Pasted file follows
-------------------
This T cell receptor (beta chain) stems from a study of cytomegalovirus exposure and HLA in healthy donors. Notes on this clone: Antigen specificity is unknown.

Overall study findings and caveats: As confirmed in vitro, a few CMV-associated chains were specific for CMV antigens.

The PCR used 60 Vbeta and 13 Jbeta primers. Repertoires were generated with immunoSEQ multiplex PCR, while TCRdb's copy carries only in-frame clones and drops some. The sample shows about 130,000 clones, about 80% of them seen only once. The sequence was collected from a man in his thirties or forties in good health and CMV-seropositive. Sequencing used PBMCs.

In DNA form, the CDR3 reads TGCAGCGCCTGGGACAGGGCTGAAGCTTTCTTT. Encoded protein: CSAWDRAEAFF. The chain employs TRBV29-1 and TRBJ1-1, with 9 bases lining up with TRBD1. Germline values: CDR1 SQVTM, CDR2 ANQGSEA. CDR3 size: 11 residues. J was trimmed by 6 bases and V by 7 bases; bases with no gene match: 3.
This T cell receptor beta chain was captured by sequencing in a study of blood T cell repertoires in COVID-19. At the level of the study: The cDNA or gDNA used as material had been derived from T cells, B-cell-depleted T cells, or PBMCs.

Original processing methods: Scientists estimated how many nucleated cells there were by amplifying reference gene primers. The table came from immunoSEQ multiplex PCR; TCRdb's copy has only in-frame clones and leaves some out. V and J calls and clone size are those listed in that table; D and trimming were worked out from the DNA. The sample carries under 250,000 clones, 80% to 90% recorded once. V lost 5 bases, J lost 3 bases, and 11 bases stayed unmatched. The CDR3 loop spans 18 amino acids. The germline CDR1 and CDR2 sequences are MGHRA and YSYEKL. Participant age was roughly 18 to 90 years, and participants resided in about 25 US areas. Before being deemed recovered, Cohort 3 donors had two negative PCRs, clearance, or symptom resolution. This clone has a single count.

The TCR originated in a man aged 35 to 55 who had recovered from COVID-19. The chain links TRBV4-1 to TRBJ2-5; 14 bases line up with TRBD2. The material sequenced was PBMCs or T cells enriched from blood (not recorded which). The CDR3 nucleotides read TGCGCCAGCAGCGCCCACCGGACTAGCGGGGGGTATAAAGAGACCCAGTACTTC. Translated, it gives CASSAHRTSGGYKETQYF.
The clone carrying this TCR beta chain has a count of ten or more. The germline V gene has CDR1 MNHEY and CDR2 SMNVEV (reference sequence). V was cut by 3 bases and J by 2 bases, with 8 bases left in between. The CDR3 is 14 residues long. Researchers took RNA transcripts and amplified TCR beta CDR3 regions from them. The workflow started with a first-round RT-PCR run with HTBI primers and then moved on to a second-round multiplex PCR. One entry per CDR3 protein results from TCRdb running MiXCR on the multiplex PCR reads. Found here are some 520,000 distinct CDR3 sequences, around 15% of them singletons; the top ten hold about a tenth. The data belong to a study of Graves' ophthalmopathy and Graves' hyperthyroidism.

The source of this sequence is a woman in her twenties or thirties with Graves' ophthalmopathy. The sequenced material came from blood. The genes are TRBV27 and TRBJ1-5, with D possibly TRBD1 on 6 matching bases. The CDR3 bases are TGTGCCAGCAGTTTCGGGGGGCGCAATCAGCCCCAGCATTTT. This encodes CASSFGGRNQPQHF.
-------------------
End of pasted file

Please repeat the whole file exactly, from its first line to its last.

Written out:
This T cell receptor (beta chain) stems from a study of cytomegalovirus exposure and HLA in healthy donors. Notes on this clone: Antigen specificity is unknown.

Overall study findings and caveats: As confirmed in vitro, a few CMV-associated chains were specific for CMV antigens.

The PCR used 60 Vbeta and 13 Jbeta primers. Repertoires were generated with immunoSEQ multiplex PCR, while TCRdb's copy carries only in-frame clones and drops some. The sample shows about 130,000 clones, about 80% of them seen only once. The sequence was collected from a man in his thirties or forties in good health and CMV-seropositive. Sequencing used PBMCs.

In DNA form, the CDR3 reads TGCAGCGCCTGGGACAGGGCTGAAGCTTTCTTT. Encoded protein: CSAWDRAEAFF. The chain employs TRBV29-1 and TRBJ1-1, with 9 bases lining up with TRBD1. Germline values: CDR1 SQVTM, CDR2 ANQGSEA. CDR3 size: 11 residues. J was trimmed by 6 bases and V by 7 bases; bases with no gene match: 3.
This T cell receptor beta chain was captured by sequencing in a study of blood T cell repertoires in COVID-19. At the level of the study: The cDNA or gDNA used as material had been derived from T cells, B-cell-depleted T cells, or PBMCs.

Original processing methods: Scientists estimated how many nucleated cells there were by amplifying reference gene primers. The table came from immunoSEQ multiplex PCR; TCRdb's copy has only in-frame clones and leaves some out. V and J calls and clone size are those listed in that table; D and trimming were worked out from the DNA. The sample carries under 250,000 clones, 80% to 90% recorded once. V lost 5 bases, J lost 3 bases, and 11 bases stayed unmatched. The CDR3 loop spans 18 amino acids. The germline CDR1 and CDR2 sequences are MGHRA and YSYEKL. Participant age was roughly 18 to 90 years, and participants resided in about 25 US areas. Before being deemed recovered, Cohort 3 donors had two negative PCRs, clearance, or symptom resolution. This clone has a single count.

The TCR originated in a man aged 35 to 55 who had recovered from COVID-19. The chain links TRBV4-1 to TRBJ2-5; 14 bases line up with TRBD2. The material sequenced was PBMCs or T cells enriched from blood (not recorded which). The CDR3 nucleotides read TGCGCCAGCAGCGCCCACCGGACTAGCGGGGGGTATAAAGAGACCCAGTACTTC. Translated, it gives CASSAHRTSGGYKETQYF.
The clone carrying this TCR beta chain has a count of ten or more. The germline V gene has CDR1 MNHEY and CDR2 SMNVEV (reference sequence). V was cut by 3 bases and J by 2 bases, with 8 bases left in between. The CDR3 is 14 residues long. Researchers took RNA transcripts and amplified TCR beta CDR3 regions from them. The workflow started with a first-round RT-PCR run with HTBI primers and then moved on to a second-round multiplex PCR. One entry per CDR3 protein results from TCRdb running MiXCR on the multiplex PCR reads. Found here are some 520,000 distinct CDR3 sequences, around 15% of them singletons; the top ten hold about a tenth. The data belong to a study of Graves' ophthalmopathy and Graves' hyperthyroidism.

The source of this sequence is a woman in her twenties or thirties with Graves' ophthalmopathy. The sequenced material came from blood. The genes are TRBV27 and TRBJ1-5, with D possibly TRBD1 on 6 matching bases. The CDR3 bases are TGTGCCAGCAGTTTCGGGGGGCGCAATCAGCCCCAGCATTTT. This encodes CASSFGGRNQPQHF.